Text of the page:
Is HP’s tablet game dead in the water?

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In a recent move to attract customers, HP dropped the price point on the new TouchPad by $100 on each model. You can now get WebOS with 16GB of storage for $400, or the price of the Asus Transformer or the Acer Iconia Tab. By all accounts most people would say that’s a solid deal for a slate with a 9.7″ IPS display with WebOS 3.0. You might also think that most people would have really been excited to pick up the same tablet for $385 from Woot!, but you’d be mistaken.

It turns out the HP TouchPad sold like, well a cheap tablet that nobody’s interested in. 612 TouchPads were sold on Woot! that day. This number might not seem relevant until you compare it to the Motorola XOOM, which had its fare share of issues as well, which sold 2,288 XOOMs on Woot. That’s a HUGE difference. of course it’s only 1 piece of data, but I’m assuming HP sees the same numbers from their vendors considering the new price points.

WebOS has some excellent features, and it’s a solid OS. The TouchPad needed to come out with a bang when it was launched. It needed to be so good that everyone wanted the TouchPad and the new Pre. After all, one of the selling points for the TouchPad was the touch to share functionality between the two devices. It needed to capture the hearts and minds of the tech industry and pull the consumers away from their iPads.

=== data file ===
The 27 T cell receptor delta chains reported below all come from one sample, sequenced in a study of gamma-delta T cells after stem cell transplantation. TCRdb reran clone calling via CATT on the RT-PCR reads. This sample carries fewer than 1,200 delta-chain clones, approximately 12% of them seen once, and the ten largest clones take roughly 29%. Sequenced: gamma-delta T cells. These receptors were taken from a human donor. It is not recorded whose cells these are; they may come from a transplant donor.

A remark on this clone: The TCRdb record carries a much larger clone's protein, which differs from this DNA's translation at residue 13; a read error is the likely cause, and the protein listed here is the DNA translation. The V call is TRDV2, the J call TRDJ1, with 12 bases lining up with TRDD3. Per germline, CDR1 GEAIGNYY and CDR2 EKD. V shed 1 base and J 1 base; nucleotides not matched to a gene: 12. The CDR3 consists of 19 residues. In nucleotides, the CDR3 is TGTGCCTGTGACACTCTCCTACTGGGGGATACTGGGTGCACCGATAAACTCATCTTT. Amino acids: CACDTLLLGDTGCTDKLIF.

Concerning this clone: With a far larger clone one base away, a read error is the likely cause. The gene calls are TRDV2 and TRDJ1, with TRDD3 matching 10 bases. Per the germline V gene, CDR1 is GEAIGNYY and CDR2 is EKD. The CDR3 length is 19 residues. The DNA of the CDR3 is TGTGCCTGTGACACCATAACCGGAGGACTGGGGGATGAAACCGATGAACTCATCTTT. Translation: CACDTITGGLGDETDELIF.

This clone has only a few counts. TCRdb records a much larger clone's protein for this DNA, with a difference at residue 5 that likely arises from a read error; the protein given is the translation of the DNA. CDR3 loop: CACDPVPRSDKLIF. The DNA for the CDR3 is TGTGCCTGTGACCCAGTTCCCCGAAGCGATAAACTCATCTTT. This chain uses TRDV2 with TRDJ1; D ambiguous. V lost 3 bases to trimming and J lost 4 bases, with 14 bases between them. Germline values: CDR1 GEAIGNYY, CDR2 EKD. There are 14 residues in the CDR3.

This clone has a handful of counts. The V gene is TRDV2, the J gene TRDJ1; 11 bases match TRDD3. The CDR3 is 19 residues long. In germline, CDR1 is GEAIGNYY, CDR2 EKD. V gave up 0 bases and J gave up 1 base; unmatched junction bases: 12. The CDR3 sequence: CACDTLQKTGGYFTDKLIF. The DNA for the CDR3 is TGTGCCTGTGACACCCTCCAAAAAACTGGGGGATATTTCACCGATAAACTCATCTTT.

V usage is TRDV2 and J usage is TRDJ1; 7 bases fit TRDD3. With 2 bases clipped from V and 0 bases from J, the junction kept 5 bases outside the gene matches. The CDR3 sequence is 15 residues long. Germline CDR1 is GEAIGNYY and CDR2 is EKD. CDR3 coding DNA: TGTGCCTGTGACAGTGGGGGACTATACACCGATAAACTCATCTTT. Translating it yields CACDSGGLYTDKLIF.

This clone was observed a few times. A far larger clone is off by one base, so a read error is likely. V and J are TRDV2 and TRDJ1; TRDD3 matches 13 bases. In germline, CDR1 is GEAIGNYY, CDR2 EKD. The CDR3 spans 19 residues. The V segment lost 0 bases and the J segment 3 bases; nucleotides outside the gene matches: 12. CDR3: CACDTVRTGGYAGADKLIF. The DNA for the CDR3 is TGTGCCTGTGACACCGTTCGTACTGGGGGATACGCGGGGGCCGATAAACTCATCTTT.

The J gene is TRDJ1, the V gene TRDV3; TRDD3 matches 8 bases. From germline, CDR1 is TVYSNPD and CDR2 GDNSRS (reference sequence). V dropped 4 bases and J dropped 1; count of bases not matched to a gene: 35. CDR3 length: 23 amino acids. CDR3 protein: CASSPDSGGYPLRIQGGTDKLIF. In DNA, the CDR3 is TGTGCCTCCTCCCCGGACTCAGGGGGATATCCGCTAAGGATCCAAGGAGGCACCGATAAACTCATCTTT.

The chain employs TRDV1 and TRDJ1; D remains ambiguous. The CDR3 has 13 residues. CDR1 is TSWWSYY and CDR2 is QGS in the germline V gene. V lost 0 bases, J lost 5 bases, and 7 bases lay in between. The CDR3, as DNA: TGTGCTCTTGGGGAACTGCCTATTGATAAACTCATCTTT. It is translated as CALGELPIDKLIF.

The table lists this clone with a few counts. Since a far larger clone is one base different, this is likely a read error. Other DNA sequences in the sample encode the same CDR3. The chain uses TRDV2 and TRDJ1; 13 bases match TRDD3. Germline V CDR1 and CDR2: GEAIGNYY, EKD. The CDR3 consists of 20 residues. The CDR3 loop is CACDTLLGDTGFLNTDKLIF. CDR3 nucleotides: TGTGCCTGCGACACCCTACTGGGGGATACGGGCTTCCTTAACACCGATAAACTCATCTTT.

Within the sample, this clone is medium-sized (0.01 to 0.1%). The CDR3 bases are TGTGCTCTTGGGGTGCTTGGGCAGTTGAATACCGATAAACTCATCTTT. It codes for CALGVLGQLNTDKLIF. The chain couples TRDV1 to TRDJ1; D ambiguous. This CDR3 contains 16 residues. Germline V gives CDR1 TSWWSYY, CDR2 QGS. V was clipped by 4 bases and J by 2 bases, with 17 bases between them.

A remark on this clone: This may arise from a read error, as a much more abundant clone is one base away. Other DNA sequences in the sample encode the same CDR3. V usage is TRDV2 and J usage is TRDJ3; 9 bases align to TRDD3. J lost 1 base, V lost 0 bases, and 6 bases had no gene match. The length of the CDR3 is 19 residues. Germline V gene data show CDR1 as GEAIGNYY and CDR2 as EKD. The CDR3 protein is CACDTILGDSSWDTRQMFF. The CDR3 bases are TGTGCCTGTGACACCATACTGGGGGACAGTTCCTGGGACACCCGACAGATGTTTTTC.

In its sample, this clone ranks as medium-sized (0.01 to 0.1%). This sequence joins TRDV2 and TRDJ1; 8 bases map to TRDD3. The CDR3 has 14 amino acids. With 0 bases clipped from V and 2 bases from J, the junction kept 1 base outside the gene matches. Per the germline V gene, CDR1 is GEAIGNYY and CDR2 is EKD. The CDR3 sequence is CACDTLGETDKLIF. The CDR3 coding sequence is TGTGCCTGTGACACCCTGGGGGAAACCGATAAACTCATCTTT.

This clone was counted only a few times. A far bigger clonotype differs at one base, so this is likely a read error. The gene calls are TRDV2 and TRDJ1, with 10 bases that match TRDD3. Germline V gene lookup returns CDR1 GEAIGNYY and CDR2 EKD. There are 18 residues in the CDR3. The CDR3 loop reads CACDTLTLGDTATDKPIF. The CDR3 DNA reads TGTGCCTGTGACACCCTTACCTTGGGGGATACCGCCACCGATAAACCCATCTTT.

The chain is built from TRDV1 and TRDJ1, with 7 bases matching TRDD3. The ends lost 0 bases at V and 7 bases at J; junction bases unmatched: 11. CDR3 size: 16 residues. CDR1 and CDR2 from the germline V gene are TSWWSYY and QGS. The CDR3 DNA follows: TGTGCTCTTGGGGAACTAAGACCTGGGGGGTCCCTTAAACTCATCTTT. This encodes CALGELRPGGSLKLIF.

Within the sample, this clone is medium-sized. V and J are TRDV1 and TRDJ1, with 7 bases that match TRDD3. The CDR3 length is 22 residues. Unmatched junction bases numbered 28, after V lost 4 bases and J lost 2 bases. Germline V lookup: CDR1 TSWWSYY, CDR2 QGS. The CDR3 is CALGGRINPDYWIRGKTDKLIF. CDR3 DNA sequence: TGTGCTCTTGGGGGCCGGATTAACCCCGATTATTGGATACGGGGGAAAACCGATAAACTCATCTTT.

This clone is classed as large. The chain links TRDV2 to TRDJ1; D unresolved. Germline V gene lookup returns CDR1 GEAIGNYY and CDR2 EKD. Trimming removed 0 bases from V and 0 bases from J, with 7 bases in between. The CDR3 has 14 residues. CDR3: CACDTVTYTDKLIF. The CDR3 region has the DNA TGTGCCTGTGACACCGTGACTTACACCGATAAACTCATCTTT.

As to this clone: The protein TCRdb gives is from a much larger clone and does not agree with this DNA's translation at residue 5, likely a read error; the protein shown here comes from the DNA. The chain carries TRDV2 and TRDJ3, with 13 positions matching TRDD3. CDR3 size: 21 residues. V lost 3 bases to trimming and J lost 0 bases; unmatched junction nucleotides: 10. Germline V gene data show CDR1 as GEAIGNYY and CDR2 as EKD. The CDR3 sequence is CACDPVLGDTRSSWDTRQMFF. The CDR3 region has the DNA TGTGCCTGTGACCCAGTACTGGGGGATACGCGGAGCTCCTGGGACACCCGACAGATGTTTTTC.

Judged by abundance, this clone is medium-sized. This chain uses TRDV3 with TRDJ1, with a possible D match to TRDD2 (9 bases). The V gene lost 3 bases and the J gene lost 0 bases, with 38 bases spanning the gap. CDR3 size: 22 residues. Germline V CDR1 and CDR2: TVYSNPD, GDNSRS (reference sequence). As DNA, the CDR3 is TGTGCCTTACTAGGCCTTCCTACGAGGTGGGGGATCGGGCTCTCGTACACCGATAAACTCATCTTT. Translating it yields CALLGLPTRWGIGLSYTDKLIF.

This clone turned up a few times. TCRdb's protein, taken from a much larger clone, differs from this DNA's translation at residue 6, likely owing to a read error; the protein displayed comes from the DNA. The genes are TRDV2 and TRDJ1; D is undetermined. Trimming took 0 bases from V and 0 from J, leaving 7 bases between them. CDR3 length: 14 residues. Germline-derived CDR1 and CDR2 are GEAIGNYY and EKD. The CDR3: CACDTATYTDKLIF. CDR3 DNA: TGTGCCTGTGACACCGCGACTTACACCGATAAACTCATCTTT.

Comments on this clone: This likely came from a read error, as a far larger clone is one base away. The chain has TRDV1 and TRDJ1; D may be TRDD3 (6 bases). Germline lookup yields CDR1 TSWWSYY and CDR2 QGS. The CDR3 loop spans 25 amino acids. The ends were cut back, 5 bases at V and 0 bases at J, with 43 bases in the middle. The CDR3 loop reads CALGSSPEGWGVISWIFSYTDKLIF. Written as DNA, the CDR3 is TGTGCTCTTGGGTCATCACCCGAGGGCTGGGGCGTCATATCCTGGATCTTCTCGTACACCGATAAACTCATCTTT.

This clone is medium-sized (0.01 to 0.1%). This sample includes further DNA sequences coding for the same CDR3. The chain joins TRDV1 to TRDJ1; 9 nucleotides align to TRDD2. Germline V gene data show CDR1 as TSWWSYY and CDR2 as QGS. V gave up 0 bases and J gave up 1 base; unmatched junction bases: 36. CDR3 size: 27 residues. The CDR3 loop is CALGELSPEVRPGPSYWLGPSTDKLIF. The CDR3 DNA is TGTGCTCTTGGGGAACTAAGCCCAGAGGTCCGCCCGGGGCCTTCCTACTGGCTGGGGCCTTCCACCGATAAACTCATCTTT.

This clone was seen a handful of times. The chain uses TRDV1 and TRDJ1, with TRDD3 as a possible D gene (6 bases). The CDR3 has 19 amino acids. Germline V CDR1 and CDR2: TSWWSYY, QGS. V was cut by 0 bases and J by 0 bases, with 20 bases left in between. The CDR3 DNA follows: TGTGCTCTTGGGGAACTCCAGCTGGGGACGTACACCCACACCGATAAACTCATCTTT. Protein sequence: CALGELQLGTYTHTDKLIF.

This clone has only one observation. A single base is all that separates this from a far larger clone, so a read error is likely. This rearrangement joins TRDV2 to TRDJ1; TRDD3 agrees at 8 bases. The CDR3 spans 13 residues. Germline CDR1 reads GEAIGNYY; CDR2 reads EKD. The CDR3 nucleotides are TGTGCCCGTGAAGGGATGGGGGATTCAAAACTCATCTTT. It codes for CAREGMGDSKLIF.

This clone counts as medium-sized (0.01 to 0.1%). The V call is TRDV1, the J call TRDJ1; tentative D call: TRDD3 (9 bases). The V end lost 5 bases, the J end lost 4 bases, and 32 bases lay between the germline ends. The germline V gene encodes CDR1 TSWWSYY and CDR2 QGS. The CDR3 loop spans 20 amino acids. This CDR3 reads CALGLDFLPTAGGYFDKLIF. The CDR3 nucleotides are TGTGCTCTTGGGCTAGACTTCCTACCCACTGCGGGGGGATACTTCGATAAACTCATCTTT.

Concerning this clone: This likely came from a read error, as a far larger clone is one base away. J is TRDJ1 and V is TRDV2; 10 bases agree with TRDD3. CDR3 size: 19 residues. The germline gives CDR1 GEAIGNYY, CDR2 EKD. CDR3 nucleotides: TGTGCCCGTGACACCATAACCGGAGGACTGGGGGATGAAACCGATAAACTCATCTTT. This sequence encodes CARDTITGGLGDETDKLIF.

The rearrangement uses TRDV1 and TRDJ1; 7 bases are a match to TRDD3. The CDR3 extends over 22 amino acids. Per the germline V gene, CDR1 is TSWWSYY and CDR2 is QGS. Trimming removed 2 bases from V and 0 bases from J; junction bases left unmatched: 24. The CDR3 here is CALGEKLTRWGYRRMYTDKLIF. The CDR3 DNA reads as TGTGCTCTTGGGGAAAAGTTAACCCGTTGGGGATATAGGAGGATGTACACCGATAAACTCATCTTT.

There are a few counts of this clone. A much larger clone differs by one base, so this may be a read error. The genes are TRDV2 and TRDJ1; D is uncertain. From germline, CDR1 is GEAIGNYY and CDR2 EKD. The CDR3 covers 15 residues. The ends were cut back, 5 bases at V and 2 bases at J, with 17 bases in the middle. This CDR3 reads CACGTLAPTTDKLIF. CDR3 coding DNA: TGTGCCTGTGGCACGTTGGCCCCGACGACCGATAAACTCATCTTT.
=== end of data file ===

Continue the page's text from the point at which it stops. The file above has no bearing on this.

Unfortunately nobody seems to care. The TouchPad landed with a thud. Consumers laughed at a tablet that felt cheap compared to the iPad and Honeycomb choices. Developers don’t develop for WebOS because there aren’t many TouchPad owners, and there aren’t many TouchPad owners because nobody wants to develop for WebOS. It’s a vicious cycle. Even their new flagship phone, the Pre 3, was announced over 6 months ago and there aren’t any signs it’s hitting carriers any time soon.

I’m calling it right now. HP and WebOS can’t hang in the same market that Apple, Android, Windows (next year), and even the PlayBook play in. It’s dead, done, stick a fork in it. The tablet market doesn’t care what HP has to offer. Clearly HP doesn’t either, as it looks like they aren’t even trying.

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Allen Schmidt

Allen is a former contributing editor at Nothing But Tablets, which was merged with Pocketables in 2012.

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